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Monetary Policy with Sectoral Linkages and Durable Goods

Author

Listed:
  • Ivan Petrella

    (Birkbeck, University of London)

  • Raffaele Rossi

    (Lancaster University)

  • Emiliano Santoro

    (Catholic University of Milan and University of Copenhagen)

Abstract

We study the normative implications of a New Keynesian model featuring intersectoral trade of intermediate goods between two sectors that produce durables and non-durables. The interplay between durability and sectoral production linkages fundamentally alters the intersectoral stabilization trade-off as it emerges in otherwise standard two-sector models. We compare the welfare properties of a timeless-perspective monetary policy with the performance of simple instrumental rules that adjust the policy rate in response to the output gap and alternative aggregate measures of final goods price inflation. Aggregating durable and non-durable inflation depending on the relative degrees of sectoral price stickiness may induce a severe bias. Input materials attenuate the response of sectoral inflations to movements in the real marginal costs, so that the effective slopes of the sectoral supply schedules are not properly accounted for by conventional measures of core inflation.

Suggested Citation

  • Ivan Petrella & Raffaele Rossi & Emiliano Santoro, 2012. "Monetary Policy with Sectoral Linkages and Durable Goods," Discussion Papers 12-19, University of Copenhagen. Department of Economics.
  • Handle: RePEc:kud:kuiedp:1219
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    File URL: http://www.econ.ku.dk/english/research/publications/wp/dp_2012/1219.pdf
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    References listed on IDEAS

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    1. Campbell Leith & Ioana Moldovan & Raffaele Rossi, 2012. "Optimal Monetary Policy in a New Keynesian Model with Habits in Consumption," Review of Economic Dynamics, Elsevier for the Society for Economic Dynamics, vol. 15(3), pages 416-435, July.
    2. Carl Walsh, 2003. "Speed Limit Policies: The Output Gap and Optimal Monetary Policy," American Economic Review, American Economic Association, vol. 93(1), pages 265-278, March.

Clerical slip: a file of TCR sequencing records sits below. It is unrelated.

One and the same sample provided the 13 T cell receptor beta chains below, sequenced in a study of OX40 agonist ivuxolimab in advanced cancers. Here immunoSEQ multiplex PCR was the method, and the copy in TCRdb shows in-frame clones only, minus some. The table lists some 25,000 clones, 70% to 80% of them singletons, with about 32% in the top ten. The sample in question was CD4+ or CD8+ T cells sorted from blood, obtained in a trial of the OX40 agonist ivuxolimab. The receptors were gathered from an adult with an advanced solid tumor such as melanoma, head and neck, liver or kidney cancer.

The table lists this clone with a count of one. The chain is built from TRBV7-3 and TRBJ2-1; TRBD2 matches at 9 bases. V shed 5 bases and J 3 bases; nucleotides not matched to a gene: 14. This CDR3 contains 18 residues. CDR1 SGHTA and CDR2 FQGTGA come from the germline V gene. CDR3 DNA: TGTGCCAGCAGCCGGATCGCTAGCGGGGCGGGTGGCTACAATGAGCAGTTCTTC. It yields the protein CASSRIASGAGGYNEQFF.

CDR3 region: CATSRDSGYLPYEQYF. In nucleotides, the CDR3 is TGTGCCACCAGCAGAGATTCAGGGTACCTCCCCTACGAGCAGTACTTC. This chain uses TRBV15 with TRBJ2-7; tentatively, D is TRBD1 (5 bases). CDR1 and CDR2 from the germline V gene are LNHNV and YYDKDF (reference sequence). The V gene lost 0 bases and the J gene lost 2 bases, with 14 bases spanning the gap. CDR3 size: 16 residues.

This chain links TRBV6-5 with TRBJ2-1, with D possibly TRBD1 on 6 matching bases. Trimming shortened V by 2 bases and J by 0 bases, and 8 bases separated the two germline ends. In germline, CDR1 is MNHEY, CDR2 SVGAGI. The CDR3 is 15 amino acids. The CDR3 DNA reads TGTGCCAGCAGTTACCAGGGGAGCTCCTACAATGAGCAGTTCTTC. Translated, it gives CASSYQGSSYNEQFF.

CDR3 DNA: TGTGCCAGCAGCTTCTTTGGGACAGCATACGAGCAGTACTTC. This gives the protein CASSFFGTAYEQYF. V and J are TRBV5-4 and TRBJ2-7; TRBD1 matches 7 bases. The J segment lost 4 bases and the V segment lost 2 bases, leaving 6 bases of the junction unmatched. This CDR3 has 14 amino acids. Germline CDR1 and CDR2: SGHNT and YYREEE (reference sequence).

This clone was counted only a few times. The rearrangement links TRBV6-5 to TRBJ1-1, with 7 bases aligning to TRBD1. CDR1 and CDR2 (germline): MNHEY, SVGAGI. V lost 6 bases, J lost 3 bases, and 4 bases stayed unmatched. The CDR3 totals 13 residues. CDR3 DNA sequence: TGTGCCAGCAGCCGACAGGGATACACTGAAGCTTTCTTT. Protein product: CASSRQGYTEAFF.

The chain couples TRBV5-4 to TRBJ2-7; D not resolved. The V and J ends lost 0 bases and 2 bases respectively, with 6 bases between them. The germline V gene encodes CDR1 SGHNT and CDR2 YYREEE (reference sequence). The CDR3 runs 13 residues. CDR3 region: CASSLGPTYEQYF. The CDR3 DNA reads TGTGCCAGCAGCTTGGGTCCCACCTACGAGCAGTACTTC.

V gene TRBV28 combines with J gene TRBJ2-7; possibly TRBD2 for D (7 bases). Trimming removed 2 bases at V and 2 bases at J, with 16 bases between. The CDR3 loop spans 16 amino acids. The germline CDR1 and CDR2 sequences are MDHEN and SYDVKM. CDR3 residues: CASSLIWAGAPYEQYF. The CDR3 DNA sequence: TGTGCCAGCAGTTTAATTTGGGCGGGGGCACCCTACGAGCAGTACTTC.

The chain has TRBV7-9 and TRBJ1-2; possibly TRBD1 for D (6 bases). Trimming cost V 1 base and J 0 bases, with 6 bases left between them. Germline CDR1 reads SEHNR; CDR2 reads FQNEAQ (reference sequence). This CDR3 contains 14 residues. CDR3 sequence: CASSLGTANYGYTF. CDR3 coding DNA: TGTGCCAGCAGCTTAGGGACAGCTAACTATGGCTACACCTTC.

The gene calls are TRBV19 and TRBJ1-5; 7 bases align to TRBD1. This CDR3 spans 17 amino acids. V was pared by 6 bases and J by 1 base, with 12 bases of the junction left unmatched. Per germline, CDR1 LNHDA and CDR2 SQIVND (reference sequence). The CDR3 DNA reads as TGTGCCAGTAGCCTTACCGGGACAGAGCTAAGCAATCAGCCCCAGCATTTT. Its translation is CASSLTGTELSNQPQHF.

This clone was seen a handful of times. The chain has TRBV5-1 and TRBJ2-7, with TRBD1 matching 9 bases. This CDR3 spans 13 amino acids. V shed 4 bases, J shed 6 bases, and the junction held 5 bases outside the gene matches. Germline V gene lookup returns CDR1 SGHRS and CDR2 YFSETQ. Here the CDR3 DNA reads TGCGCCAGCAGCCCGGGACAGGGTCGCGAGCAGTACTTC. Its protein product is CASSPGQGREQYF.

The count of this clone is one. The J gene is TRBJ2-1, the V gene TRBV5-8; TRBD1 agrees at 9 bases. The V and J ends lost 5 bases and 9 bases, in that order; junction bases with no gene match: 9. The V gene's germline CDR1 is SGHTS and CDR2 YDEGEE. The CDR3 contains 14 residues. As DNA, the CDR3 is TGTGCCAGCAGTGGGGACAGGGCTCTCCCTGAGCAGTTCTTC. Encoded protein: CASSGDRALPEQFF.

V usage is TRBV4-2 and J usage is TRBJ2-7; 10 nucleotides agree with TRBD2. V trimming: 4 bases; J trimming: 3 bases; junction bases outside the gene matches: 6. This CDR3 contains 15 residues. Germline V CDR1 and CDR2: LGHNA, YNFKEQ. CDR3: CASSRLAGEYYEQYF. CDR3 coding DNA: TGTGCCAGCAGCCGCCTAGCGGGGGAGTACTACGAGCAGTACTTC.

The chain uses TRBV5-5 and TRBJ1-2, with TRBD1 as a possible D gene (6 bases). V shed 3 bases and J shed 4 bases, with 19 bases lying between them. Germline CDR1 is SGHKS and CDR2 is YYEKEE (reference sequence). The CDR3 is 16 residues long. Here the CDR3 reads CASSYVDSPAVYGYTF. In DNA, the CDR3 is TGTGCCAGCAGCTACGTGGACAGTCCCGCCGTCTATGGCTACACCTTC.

3. Bouakez, Hafedh & Cardia, Emanuela & Ruge-Murcia, Francisco J., 2011. "Durable goods, inter-sectoral linkages and monetary policy," Journal of Economic Dynamics and Control, Elsevier, vol. 35(5), pages 730-745, May.
    4. Thomas A. Lubik & Frank Schorfheide, 2004. "Testing for Indeterminacy: An Application to U.S. Monetary Policy," American Economic Review, American Economic Association, vol. 94(1), pages 190-217, March.
    5. Dennis, Richard, 2010. "When is discretion superior to timeless perspective policymaking?," Journal of Monetary Economics, Elsevier, vol. 57(3), pages 266-277, April.
    6. Nao Sudo, 2012. "Sectoral Comovement, Monetary Policy Shocks, and Input–Output Structure," Journal of Money, Credit and Banking, Blackwell Publishing, vol. 44(6), pages 1225-1244, September.
    7. Bernanke, Ben, 1985. "Adjustment costs, durables, and aggregate consumption," Journal of Monetary Economics, Elsevier, vol. 15(1), pages 41-68, January.
    8. Henrik Jensen, 2002. "Targeting Nominal Income Growth or Inflation?," American Economic Review, American Economic Association, vol. 92(4), pages 928-956, September.
    9. Brad E. Strum, 2009. "Monetary Policy in a Forward-Looking Input-Output Economy," Journal of Money, Credit and Banking, Blackwell Publishing, vol. 41(4), pages 619-650, June.
    10. Jerome Adda & Russell Cooper, 2000. "Balladurette and Juppette: A Discrete Analysis of Scrapping Subsidies," Journal of Political Economy, University of Chicago Press, vol. 108(4), pages 778-806, August.
    11. Campbell Leith & Ioana Moldovan & Raffaele Rossi, 2012. "Optimal Monetary Policy in a New Keynesian Model with Habits in Consumption," Review of Economic Dynamics, Elsevier for the Society for Economic Dynamics, vol. 15(3), pages 416-435, July.
    12. Aoki, Kosuke, 2001. "Optimal monetary policy responses to relative-price changes," Journal of Monetary Economics, Elsevier, vol. 48(1), pages 55-80, August.
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    More about this item

    Keywords

    Durable Goods; Input-Output Interactions; Monetary Policy; Interest Rate Rules;

    JEL classification:

    • E23 - Macroeconomics and Monetary Economics - - Consumption, Saving, Production, Employment, and Investment - - - Production
    • E32 - Macroeconomics and Monetary Economics - - Prices, Business Fluctuations, and Cycles - - - Business Fluctuations; Cycles
    • E52 - Macroeconomics and Monetary Economics - - Monetary Policy, Central Banking, and the Supply of Money and Credit - - - Monetary Policy

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